The work of producing meteorological ensemble forecasts started 25 years ago at ECMWF and NCEP, and it sparked a revolution in both weather forecasts and its many applications. To celebrate this occasion, more than 100 people from across the world joined the 28 speakers at ECMWF’s Annual Seminar 11-14 September held in Reading, UK. The theme was “Ensemble prediction: past, present and future” and the four days where filled with presentations and discussions on what has been done, where we are and how we in the future can further improve the accuracy and reliability of ensemble-based forecasts.

Thanks to advances in models, data assimilation schemes and the methods used to simulate initial and model uncertainties, today ensembles are widely used to provide a reliable estimate of possible future scenarios. This is expressed for example in terms of probabilities of weather events or of risk indices. Increasingly, ensembles are routinely used to provide forecasters and users with the range of weather scenarios that could happen in the future. An example is given by the ECMWF ensemble-based strike probability of hurricane Irma, issued by ECMWF on 5 September.

The ECMWF ensemble-based strike probability that hurricane Irma would pass within a 120 km radius during the next 10 days, issued on the 5th of September (left panel).

Using ensemble forecasts

Different aspects of ensemble forecasting were discussed during the seminar, and they included the history and theory of ensemble forecasting, initial conditions, model uncertainties, error growth, predictability across scales, verification and diagnostics and future outlook. The full programme including recordings of the talks can be found here. The theme that may be of most interest for the HEPEX community was devoted to applications of ensemble forecasts. The session discussed the various ensemble products that now exist to help decision making (David Richardson, ECMWF), hydrological ensembles including the HEPEX experience (Hannah Cloke, Reading University) and observing and supporting the growing use of ensemble products (Renate Hagedorn, DWD). The session was testament as to how mainstream ensemble forecasts have become, not only in science but also in institutions and authorities that use probabilistic information in decision-making. There is still a lot to do to overcome some of the existing barriers, but the acceptance of ensemble forecast is truly a success story.

Panel discussions and looking forward

The seminar also included a panel discussion which provided an opportunity to explore and discuss in more detail some of the fundamental questions that are currently being tackled by the community, such as:

  • Should we be moving to small ensembles at high resolution, or large ensembles at more moderate resolution?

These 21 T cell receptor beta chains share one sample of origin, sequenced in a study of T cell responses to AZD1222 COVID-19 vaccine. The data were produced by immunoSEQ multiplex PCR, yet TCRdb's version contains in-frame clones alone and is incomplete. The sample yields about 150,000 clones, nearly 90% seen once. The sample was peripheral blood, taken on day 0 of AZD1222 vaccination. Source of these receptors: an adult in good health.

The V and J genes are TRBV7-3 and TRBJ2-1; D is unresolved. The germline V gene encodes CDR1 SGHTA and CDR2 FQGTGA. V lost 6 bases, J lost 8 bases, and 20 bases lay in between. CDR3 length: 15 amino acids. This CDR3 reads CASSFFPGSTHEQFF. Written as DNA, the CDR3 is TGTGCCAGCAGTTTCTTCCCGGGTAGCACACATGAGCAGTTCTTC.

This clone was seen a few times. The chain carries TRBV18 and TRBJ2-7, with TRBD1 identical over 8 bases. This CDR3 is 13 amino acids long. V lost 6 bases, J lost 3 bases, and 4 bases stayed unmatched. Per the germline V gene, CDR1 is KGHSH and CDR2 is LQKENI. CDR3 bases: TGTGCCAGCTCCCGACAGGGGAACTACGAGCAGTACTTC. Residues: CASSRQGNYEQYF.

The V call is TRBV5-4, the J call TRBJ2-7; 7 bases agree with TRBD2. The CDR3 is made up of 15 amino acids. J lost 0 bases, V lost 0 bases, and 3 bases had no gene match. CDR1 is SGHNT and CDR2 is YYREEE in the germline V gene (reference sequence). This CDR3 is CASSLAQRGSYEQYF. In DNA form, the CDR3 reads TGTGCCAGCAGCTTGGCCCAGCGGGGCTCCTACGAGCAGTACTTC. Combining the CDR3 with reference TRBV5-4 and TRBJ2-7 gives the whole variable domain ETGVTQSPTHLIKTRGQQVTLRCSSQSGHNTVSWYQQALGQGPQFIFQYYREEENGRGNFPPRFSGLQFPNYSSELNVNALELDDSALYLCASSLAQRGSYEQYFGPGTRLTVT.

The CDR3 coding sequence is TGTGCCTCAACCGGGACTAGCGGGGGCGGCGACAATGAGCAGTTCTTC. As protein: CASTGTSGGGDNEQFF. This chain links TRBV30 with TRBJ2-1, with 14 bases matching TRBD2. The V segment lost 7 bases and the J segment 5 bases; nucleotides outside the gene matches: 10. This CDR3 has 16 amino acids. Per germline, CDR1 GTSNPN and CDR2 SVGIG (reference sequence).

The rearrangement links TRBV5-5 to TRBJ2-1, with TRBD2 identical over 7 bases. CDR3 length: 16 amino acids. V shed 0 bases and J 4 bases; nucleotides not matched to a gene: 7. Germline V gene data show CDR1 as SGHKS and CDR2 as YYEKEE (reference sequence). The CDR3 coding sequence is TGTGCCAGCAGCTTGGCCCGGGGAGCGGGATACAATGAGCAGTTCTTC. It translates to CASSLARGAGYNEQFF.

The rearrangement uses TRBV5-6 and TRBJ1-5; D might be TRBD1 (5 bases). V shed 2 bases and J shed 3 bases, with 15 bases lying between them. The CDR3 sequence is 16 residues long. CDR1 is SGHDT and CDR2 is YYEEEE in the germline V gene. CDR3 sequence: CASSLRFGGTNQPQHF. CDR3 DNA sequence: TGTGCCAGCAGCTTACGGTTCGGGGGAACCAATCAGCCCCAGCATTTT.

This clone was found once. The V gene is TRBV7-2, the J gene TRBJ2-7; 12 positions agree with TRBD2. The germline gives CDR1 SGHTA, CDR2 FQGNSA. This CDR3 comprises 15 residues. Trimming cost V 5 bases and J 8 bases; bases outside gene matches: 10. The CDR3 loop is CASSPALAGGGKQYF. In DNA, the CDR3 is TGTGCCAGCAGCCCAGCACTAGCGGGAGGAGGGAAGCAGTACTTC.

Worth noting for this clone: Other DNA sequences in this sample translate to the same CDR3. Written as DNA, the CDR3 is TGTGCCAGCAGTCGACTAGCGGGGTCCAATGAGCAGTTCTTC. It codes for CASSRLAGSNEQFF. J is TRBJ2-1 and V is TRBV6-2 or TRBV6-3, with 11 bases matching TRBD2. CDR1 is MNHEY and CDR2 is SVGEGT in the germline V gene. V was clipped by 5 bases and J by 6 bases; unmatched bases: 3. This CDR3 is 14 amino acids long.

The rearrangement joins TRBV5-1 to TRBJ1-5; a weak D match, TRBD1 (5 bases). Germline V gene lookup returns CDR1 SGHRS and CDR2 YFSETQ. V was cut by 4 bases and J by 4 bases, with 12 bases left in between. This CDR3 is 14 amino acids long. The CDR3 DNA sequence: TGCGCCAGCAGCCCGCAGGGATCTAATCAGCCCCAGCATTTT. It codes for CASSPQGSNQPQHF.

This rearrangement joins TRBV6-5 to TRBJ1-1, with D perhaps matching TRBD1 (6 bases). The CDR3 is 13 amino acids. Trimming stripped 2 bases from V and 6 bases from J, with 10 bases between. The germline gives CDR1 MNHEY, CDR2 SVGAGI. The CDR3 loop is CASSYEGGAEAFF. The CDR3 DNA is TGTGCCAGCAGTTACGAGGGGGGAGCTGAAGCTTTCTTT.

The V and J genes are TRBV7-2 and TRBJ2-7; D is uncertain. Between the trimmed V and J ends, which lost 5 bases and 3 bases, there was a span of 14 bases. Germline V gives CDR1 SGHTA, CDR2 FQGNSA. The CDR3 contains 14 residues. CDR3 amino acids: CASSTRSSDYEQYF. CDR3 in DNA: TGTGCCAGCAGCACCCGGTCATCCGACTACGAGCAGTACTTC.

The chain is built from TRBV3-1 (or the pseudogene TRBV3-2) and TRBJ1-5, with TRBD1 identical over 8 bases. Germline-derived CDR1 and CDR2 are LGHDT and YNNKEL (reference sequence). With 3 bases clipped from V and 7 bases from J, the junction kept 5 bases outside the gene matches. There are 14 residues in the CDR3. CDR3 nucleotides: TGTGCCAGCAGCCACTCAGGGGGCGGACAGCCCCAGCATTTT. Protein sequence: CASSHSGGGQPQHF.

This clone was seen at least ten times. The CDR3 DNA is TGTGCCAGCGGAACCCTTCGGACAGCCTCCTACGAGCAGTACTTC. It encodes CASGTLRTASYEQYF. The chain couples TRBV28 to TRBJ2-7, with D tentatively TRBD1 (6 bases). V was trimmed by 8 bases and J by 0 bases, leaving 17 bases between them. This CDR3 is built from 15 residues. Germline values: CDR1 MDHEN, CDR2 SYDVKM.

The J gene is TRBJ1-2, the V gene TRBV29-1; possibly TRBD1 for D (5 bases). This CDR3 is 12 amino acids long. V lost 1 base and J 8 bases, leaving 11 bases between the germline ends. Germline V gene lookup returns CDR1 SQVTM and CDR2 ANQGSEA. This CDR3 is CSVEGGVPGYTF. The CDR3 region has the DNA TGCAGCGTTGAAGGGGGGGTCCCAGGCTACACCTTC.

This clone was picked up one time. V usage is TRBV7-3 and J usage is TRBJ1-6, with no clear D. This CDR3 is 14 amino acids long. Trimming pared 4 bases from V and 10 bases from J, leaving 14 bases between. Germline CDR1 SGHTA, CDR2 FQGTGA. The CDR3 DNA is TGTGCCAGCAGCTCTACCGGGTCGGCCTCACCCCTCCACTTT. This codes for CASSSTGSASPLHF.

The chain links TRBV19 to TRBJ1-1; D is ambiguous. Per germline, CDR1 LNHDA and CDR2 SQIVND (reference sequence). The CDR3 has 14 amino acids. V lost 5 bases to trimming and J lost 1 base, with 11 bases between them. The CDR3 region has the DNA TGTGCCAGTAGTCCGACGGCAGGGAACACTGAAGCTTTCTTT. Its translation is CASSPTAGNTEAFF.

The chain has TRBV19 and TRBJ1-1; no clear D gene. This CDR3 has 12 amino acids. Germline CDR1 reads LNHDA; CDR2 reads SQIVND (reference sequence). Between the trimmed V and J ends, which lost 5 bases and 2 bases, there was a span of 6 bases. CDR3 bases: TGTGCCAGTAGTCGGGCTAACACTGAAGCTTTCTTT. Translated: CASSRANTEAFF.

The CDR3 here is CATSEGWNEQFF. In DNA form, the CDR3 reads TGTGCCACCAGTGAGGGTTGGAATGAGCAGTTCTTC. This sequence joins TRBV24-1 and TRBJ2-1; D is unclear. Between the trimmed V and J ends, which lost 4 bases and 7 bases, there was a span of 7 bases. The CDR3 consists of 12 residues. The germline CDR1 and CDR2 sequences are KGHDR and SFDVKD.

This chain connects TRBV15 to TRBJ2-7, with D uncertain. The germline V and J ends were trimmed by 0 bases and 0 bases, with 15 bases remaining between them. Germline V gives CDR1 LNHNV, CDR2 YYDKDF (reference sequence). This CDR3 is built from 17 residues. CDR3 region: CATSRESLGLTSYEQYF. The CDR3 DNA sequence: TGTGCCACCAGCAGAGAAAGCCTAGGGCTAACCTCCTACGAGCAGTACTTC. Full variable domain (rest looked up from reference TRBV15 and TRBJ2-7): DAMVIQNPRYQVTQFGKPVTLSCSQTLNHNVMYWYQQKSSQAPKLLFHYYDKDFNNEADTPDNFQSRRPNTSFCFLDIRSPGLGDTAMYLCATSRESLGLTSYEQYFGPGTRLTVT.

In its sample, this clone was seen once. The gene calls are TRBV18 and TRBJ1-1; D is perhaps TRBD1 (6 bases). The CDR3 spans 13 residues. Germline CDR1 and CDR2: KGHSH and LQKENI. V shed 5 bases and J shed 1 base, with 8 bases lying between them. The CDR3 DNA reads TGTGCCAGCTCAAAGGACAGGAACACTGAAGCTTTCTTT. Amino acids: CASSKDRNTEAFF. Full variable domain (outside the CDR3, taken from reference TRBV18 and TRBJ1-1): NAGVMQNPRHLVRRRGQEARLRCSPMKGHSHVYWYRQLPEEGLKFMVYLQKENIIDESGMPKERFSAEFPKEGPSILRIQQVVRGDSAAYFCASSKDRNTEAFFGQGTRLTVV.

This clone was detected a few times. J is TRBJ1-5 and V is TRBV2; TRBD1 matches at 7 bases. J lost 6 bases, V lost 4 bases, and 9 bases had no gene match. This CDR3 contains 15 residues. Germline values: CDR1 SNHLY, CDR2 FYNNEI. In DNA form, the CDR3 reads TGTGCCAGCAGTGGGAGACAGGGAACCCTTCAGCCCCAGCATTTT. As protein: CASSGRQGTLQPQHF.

• If the most cost-effective ensemble structure changes with lead time, should our ensemble be built so as to give a resolution and ensemble size that changes with lead time?
  • If an ideal ensemble consists of a set of equally likely members, is there a role for an unperturbed/central forecast?
  • What do we expect from the future in terms of our ability to represent model error in ensemble systems, and the representation of perturbations more generally?

It can be interesting to report some of the comments raised during the lively panel discussion:

  • Some users would react also at small probabilities: they would be the ones benefiting more from a size increase;
  • Ensemble size very is important both for the extended/long ranges and for high-resolution ensembles, to be able to capture the fine-scale details;
  • Considering the range of users of the ECMWF ensembles, overall, a size of 50 seems about right; although ECMWF principal aim should be to provide the best raw ensemble forecasts, it should work with the users to develop calibration methods, and understand whether the balance between ensemble size and resolution should be revisited once calibration methods are more widely used;
  • ECMWF should aim to provide the national meteorological services and its users with ensemble-based probabilistic forecasts that could be used by a wide range of users; it will be then up to the national meteorological services and/or third parties to design ‘tailored’ ensemble configurations that can address the needs of specific users;
  • We need more observation-based diagnostic to understand model error, and design better schemes;

Participants of the ECMWF Annual Seminar 2017. Photo: Simon Witter, ECMWF

The HEPEX community was an early advocator of using ensemble forecasts and it is important that we continue to push the boundaries of how ensembles should be used in research and applications. A good way of doing just that is to come to the HEPEX workshop in Melbourne next year!

Posted in activities, data assimilation, ensemble techniques, forecast techniques, forecast users, historical, meetings, operational systems, verification | 1 Comment

Final call for abstracts: 2018 HEPEX workshop in Melbourne, Australia